Description

Glioblastoma multiforme (GBM) is the most common and aggressive type of primary brain cancer. Even with treatment, GBM patients have a median survival rate of less than 15 months and a five-year survival rate of 2%. Poor therapeutic outcomes may be attributed to the presence of a subpopulation of cells within tumors, known as cancer stem cells (CSCs), which are resistant to conventional radiotherapy and chemotherapy. CSCs are capable of tumor initiation, sustained self-renewal, and differentiation into terminal cell types. These terminally differentiated cells make up the bulk of the tumor and are sensitive to GBM therapies. Therefore, CSC-directed therapies may be effective in controlling GBM growth and improving patient outcomes. In this study, we analyzed single-cell RNA-sequencing data for 18636 genes in 1867 cells from patient-derived GBM neurospheres. We found that unsupervised clustering of this data revealed subpopulations of cells with distinct genetic signatures. Using patient-specific and canonical cell type gene markers, we identified clusters of CSCs, astrocytes, neurons, and oligodendrocytes. We constructed the single-cell trajectories of these cells to identify genes that are significantly upregulated or downregulated during CSC differentiation. Twenty-one genes were found to negatively regulate CSC differentiation into all three differentiated cell types. Gene ontology analysis of these genes were significantly enriched for central nervous system development and drug response. Collectively, this analysis demonstrates a novel pipeline for identifying genetic regulators of CSCs and provides a new strategy for improving tumor response to current therapies.

Share

COinS
 

Identifying genetic regulators of cancer stem cell differentiation for glioblastoma therapy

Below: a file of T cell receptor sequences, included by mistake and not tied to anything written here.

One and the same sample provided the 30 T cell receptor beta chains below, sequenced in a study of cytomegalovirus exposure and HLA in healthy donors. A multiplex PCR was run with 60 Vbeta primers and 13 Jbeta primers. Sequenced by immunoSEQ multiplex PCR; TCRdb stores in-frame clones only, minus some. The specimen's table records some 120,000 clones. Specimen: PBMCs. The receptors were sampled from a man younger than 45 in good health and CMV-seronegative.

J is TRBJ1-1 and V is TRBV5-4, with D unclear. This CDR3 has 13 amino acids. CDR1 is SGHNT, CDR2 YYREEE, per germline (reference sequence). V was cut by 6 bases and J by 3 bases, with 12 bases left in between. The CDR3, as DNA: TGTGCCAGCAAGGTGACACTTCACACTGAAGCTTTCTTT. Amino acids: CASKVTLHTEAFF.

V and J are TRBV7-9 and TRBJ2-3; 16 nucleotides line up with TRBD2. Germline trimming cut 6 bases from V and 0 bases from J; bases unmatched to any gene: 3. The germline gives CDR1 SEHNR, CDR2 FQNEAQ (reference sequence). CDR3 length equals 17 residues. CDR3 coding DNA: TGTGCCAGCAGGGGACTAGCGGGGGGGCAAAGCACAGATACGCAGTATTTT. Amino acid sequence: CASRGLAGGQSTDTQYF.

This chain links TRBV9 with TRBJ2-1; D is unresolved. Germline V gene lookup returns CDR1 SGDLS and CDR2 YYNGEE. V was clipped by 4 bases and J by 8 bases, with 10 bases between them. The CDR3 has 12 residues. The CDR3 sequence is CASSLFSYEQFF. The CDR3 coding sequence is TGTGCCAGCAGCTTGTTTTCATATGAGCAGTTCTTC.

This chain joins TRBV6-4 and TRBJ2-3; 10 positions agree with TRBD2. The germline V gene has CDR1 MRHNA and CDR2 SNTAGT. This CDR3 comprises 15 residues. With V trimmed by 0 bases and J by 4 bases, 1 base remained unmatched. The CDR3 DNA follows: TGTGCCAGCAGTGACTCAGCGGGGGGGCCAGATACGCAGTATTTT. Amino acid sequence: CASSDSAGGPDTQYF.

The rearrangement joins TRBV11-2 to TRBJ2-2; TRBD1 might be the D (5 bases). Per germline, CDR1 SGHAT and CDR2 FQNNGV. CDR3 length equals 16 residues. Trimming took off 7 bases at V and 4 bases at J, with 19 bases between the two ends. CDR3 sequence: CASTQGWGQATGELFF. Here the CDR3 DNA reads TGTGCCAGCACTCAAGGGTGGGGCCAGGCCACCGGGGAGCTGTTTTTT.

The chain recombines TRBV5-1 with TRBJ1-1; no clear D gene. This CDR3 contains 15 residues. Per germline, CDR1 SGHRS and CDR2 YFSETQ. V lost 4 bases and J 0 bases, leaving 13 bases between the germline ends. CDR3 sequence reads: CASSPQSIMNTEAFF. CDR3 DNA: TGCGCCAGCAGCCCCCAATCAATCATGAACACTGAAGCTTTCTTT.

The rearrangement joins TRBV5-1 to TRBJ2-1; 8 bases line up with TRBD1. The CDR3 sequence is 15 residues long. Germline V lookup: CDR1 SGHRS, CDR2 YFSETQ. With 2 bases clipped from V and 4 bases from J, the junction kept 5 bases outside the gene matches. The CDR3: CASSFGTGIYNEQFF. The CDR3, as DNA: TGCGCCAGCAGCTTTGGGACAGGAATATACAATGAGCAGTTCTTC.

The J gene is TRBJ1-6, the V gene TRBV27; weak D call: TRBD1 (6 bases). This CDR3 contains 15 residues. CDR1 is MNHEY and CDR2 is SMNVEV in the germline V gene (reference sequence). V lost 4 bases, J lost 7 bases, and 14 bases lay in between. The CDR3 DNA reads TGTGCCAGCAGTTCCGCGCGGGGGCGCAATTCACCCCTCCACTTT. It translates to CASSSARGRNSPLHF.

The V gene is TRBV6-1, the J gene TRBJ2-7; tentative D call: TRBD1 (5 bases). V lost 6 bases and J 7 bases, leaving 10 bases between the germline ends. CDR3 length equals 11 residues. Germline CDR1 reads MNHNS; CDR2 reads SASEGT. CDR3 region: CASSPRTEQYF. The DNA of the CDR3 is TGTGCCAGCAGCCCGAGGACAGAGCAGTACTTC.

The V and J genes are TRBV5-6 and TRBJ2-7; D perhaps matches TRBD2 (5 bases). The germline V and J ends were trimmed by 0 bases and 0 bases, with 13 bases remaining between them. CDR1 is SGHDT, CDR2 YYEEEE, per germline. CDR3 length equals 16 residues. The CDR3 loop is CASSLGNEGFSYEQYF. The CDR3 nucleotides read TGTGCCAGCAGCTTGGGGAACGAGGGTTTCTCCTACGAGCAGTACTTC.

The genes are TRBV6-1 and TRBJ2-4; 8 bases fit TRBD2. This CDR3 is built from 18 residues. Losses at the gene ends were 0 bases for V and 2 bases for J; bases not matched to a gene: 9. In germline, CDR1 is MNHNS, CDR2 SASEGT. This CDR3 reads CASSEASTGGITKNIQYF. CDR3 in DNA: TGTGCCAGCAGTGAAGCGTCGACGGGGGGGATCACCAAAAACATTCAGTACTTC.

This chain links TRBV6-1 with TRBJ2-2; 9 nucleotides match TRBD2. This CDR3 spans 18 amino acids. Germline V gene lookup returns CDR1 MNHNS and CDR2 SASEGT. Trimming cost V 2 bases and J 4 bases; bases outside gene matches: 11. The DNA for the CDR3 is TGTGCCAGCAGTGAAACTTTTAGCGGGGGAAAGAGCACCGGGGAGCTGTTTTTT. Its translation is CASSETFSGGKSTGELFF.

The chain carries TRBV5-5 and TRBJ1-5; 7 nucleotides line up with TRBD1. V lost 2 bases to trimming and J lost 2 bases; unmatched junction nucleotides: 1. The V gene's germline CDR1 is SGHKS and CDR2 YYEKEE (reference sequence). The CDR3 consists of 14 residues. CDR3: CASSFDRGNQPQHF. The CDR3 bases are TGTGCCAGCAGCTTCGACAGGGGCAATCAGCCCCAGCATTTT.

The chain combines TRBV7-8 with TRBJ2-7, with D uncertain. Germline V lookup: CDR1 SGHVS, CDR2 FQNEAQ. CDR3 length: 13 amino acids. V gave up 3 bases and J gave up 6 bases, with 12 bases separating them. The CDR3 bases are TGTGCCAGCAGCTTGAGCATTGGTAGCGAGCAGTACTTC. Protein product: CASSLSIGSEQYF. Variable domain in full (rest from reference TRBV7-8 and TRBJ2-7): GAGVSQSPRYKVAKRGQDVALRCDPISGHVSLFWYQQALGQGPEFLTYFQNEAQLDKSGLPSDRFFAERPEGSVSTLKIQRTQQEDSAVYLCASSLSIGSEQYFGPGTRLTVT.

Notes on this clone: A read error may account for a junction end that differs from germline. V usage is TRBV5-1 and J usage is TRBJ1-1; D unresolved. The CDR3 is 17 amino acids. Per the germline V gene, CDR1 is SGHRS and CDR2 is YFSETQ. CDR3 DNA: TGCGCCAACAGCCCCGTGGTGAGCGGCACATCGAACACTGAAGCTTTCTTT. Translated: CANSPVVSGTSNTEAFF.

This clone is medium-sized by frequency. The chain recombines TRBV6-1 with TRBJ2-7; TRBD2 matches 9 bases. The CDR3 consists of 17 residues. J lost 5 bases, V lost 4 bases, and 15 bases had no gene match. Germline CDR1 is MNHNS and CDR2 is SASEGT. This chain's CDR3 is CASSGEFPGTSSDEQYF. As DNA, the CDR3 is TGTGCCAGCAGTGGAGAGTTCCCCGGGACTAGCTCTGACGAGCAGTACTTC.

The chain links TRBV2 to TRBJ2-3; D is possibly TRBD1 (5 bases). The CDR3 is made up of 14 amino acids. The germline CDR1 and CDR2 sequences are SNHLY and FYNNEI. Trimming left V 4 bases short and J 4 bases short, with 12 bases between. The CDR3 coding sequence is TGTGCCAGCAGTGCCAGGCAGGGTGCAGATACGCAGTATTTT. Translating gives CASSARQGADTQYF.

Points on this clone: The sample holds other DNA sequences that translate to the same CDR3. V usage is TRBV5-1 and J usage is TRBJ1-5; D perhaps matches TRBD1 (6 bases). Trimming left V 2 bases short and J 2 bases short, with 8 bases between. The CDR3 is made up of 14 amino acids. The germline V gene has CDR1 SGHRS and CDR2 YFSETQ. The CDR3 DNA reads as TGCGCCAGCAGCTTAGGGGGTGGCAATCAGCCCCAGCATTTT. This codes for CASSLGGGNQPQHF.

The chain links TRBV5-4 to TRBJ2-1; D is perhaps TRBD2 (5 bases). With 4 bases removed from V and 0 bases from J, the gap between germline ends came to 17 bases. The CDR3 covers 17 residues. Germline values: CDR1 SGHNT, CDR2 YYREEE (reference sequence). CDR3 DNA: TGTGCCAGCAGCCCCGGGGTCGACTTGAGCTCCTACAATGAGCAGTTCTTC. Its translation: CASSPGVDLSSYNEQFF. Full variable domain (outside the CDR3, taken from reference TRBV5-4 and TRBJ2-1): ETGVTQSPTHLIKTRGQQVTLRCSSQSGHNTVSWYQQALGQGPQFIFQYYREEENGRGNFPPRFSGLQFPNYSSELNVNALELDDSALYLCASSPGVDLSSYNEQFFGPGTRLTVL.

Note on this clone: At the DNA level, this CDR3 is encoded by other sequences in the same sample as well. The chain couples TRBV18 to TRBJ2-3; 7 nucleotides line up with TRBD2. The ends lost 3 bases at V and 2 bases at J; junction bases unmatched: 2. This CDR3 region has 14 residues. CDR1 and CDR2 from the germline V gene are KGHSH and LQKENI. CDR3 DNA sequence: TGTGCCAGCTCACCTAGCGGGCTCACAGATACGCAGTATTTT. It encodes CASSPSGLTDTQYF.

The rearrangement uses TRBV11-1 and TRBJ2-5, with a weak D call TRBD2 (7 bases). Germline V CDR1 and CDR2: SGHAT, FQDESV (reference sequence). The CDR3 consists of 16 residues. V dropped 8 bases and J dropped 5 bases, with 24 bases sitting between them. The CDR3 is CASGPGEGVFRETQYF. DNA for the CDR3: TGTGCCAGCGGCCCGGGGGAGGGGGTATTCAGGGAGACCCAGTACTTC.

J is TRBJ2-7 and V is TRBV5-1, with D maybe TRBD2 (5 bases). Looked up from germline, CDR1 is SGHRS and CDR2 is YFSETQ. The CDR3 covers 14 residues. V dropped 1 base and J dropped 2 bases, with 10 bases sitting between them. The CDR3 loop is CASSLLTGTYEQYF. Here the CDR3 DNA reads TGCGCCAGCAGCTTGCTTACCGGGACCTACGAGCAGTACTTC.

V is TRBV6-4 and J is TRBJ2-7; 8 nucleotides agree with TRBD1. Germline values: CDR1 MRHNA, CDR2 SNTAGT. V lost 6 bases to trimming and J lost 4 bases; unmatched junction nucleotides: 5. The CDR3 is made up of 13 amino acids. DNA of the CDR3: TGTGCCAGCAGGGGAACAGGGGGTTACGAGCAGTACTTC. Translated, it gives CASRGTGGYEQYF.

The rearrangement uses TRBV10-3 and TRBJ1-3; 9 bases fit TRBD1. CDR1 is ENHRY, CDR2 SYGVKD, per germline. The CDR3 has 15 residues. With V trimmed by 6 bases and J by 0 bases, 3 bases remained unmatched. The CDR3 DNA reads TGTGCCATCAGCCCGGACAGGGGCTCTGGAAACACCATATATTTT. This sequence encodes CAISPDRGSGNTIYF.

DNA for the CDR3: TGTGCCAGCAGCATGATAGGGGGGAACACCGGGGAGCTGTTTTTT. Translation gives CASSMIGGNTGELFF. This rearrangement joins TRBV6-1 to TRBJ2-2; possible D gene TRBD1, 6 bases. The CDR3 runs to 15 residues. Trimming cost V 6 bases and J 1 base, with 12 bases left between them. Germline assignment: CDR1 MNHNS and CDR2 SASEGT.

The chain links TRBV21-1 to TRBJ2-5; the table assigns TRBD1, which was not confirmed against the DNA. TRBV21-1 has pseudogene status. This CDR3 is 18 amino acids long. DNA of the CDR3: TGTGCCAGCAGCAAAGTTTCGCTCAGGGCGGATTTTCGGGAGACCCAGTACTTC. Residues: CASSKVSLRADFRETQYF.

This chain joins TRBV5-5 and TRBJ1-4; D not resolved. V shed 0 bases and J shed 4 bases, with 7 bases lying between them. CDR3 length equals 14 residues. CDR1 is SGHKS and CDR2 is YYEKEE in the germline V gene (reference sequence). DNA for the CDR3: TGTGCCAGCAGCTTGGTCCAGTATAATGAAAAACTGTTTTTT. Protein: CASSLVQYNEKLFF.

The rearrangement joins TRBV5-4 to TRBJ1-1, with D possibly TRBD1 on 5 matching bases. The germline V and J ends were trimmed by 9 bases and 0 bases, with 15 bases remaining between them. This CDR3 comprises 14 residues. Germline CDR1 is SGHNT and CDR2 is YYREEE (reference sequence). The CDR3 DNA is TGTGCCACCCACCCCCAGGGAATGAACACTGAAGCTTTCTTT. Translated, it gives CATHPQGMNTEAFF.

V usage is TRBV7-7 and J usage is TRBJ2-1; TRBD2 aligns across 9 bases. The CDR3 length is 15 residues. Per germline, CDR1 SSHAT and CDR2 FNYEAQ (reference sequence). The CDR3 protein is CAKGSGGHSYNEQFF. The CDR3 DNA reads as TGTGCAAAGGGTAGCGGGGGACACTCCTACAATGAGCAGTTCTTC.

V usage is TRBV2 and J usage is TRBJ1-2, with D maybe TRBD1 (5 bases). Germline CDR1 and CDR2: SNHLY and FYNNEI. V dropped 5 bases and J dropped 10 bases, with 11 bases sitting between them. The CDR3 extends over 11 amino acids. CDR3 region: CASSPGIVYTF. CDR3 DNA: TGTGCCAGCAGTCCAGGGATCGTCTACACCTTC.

Glioblastoma multiforme (GBM) is the most common and aggressive type of primary brain cancer. Even with treatment, GBM patients have a median survival rate of less than 15 months and a five-year survival rate of 2%. Poor therapeutic outcomes may be attributed to the presence of a subpopulation of cells within tumors, known as cancer stem cells (CSCs), which are resistant to conventional radiotherapy and chemotherapy. CSCs are capable of tumor initiation, sustained self-renewal, and differentiation into terminal cell types. These terminally differentiated cells make up the bulk of the tumor and are sensitive to GBM therapies. Therefore, CSC-directed therapies may be effective in controlling GBM growth and improving patient outcomes. In this study, we analyzed single-cell RNA-sequencing data for 18636 genes in 1867 cells from patient-derived GBM neurospheres. We found that unsupervised clustering of this data revealed subpopulations of cells with distinct genetic signatures. Using patient-specific and canonical cell type gene markers, we identified clusters of CSCs, astrocytes, neurons, and oligodendrocytes. We constructed the single-cell trajectories of these cells to identify genes that are significantly upregulated or downregulated during CSC differentiation. Twenty-one genes were found to negatively regulate CSC differentiation into all three differentiated cell types. Gene ontology analysis of these genes were significantly enriched for central nervous system development and drug response. Collectively, this analysis demonstrates a novel pipeline for identifying genetic regulators of CSCs and provides a new strategy for improving tumor response to current therapies.